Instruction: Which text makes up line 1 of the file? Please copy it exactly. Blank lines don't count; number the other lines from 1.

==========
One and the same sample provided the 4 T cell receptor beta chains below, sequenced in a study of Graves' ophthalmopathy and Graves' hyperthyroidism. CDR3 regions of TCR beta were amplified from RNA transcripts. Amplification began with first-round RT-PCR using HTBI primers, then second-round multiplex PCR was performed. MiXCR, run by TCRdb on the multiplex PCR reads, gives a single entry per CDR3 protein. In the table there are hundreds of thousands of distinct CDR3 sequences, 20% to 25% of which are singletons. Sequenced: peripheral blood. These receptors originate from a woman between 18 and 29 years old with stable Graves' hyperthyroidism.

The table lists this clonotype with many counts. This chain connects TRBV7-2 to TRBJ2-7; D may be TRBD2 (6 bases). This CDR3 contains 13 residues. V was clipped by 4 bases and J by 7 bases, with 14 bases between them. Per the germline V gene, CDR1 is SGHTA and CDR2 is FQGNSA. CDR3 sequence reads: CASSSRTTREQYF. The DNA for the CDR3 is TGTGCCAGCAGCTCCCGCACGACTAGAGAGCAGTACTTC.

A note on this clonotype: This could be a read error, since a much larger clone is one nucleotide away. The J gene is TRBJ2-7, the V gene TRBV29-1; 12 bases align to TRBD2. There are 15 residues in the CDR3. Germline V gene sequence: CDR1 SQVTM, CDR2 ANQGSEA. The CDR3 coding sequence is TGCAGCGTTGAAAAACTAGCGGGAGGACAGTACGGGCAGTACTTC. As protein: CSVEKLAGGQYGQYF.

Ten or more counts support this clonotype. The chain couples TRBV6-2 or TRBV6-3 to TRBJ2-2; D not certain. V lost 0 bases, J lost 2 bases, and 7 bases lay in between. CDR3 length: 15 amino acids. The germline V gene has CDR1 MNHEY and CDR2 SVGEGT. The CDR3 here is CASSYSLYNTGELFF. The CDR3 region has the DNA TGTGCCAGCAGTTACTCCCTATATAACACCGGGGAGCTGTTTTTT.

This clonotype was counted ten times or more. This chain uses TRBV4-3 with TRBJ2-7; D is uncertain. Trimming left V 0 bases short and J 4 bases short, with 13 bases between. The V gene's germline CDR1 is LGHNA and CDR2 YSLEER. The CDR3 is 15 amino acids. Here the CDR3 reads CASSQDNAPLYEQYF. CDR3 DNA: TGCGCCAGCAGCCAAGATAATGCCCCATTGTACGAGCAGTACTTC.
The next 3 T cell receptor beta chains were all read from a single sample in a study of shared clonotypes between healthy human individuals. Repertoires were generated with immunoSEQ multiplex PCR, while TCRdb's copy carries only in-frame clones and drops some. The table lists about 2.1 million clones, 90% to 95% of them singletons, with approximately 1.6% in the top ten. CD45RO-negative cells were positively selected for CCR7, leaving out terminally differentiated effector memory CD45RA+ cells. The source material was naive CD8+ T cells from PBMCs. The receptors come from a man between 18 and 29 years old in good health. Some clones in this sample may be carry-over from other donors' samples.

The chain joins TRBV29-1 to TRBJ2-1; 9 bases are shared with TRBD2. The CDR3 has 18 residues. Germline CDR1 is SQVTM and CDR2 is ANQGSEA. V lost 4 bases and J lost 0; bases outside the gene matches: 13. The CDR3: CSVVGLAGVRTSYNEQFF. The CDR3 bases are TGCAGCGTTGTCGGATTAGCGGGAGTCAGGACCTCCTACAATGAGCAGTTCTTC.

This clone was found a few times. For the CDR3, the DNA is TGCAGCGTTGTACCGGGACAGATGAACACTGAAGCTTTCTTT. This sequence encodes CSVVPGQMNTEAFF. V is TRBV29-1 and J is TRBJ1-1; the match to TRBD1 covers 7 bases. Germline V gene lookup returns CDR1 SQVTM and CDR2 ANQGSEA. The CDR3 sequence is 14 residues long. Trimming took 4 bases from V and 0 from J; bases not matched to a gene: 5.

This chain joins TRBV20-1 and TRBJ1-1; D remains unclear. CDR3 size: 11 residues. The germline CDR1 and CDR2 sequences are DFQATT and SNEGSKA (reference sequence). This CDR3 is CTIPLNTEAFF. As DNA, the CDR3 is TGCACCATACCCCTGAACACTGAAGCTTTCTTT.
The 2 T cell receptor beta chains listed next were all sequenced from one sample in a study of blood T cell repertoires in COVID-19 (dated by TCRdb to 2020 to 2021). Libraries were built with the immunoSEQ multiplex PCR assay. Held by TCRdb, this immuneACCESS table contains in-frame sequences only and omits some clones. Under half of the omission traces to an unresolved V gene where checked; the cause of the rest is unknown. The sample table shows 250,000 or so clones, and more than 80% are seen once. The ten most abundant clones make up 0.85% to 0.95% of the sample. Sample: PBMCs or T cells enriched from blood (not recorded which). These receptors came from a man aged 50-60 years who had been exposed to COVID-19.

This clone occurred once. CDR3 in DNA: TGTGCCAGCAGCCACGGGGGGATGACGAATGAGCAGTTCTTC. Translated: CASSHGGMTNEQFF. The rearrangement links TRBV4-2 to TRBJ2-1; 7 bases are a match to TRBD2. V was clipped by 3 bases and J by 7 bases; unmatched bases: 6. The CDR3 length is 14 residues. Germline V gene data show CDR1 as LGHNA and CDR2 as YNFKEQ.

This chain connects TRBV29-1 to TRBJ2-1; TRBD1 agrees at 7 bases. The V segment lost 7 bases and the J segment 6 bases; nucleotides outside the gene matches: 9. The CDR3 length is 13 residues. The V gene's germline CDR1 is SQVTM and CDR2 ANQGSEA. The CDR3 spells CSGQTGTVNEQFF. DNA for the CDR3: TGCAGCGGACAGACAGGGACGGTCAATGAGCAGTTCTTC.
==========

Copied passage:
One and the same sample provided the 4 T cell receptor beta chains below, sequenced in a study of Graves' ophthalmopathy and Graves' hyperthyroidism. CDR3 regions of TCR beta were amplified from RNA transcripts. Amplification began with first-round RT-PCR using HTBI primers, then second-round multiplex PCR was performed. MiXCR, run by TCRdb on the multiplex PCR reads, gives a single entry per CDR3 protein. In the table there are hundreds of thousands of distinct CDR3 sequences, 20% to 25% of which are singletons. Sequenced: peripheral blood. These receptors originate from a woman between 18 and 29 years old with stable Graves' hyperthyroidism.